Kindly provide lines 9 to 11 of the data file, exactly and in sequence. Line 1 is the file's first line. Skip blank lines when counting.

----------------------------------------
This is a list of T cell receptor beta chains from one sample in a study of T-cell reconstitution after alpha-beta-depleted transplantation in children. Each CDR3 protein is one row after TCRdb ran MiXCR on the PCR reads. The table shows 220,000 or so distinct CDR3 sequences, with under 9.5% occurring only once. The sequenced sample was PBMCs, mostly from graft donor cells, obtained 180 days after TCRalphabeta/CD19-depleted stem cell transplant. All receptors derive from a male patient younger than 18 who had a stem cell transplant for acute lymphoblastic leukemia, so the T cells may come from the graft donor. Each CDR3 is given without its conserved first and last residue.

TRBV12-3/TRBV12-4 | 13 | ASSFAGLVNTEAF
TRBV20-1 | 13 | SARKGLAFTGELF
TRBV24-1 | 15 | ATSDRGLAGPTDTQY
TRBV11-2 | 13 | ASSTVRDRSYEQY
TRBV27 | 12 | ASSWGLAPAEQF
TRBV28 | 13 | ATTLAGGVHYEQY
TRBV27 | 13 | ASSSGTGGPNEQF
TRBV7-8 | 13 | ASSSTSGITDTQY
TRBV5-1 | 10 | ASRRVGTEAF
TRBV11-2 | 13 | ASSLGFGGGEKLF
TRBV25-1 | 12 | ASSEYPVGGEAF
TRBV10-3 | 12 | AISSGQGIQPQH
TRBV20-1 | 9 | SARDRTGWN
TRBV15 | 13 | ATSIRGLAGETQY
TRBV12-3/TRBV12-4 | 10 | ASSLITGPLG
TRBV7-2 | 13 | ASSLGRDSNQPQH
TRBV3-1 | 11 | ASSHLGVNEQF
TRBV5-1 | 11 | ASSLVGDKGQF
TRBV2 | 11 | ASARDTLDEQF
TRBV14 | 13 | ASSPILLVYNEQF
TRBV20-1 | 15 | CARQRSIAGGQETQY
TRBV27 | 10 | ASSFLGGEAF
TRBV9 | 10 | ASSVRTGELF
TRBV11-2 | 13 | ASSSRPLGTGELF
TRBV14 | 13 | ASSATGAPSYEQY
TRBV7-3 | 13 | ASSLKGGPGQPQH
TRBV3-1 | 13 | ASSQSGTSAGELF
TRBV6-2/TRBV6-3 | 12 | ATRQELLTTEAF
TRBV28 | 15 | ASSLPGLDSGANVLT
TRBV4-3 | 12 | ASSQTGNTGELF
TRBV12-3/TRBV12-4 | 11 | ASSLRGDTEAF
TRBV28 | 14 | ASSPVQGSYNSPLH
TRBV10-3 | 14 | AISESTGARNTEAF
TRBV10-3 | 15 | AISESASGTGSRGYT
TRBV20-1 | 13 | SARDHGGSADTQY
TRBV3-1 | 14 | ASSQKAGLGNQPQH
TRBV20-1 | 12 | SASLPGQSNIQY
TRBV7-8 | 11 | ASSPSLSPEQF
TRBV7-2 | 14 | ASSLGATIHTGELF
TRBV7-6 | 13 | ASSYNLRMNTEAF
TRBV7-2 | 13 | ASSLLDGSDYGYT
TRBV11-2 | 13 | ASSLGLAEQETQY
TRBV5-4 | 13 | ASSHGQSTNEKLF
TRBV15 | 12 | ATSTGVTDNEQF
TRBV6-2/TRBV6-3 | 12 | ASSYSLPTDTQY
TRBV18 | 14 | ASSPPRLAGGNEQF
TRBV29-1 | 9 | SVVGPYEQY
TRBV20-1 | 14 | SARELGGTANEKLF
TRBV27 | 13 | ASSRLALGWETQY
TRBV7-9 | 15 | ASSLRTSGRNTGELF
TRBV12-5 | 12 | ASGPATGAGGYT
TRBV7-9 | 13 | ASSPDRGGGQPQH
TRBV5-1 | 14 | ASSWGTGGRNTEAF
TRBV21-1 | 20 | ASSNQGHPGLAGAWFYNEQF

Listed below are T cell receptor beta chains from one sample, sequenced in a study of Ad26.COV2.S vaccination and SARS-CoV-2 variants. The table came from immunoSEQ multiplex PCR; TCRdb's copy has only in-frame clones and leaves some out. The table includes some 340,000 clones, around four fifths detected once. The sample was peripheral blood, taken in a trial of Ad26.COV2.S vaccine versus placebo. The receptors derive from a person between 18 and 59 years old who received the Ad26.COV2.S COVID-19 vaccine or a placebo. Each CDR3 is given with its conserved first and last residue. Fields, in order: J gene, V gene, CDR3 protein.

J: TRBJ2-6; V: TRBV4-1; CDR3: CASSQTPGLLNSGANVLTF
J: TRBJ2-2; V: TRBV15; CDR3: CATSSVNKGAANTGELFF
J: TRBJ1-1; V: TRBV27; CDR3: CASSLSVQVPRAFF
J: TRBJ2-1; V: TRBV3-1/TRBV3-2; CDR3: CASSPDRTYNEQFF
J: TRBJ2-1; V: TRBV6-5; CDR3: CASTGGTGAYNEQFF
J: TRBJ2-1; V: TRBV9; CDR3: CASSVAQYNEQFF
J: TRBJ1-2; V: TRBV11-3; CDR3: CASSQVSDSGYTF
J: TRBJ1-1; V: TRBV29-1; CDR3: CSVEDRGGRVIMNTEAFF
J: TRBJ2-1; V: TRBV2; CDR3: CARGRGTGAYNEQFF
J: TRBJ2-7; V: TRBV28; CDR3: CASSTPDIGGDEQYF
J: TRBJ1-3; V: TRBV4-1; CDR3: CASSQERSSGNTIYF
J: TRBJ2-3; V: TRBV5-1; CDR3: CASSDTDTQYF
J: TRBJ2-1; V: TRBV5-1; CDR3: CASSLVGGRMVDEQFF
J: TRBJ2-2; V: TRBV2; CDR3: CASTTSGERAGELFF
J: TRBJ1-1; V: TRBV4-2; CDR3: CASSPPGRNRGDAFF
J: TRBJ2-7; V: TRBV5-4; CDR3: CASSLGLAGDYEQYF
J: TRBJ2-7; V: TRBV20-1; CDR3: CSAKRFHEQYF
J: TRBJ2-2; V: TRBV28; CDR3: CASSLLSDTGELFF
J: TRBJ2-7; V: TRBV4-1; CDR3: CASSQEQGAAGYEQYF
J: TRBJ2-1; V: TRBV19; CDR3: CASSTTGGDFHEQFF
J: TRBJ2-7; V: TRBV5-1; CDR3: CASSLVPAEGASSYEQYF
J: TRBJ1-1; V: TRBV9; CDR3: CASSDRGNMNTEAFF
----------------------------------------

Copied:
TRBV7-8 | 13 | ASSSTSGITDTQY
TRBV5-1 | 10 | ASRRVGTEAF
TRBV11-2 | 13 | ASSLGFGGGEKLF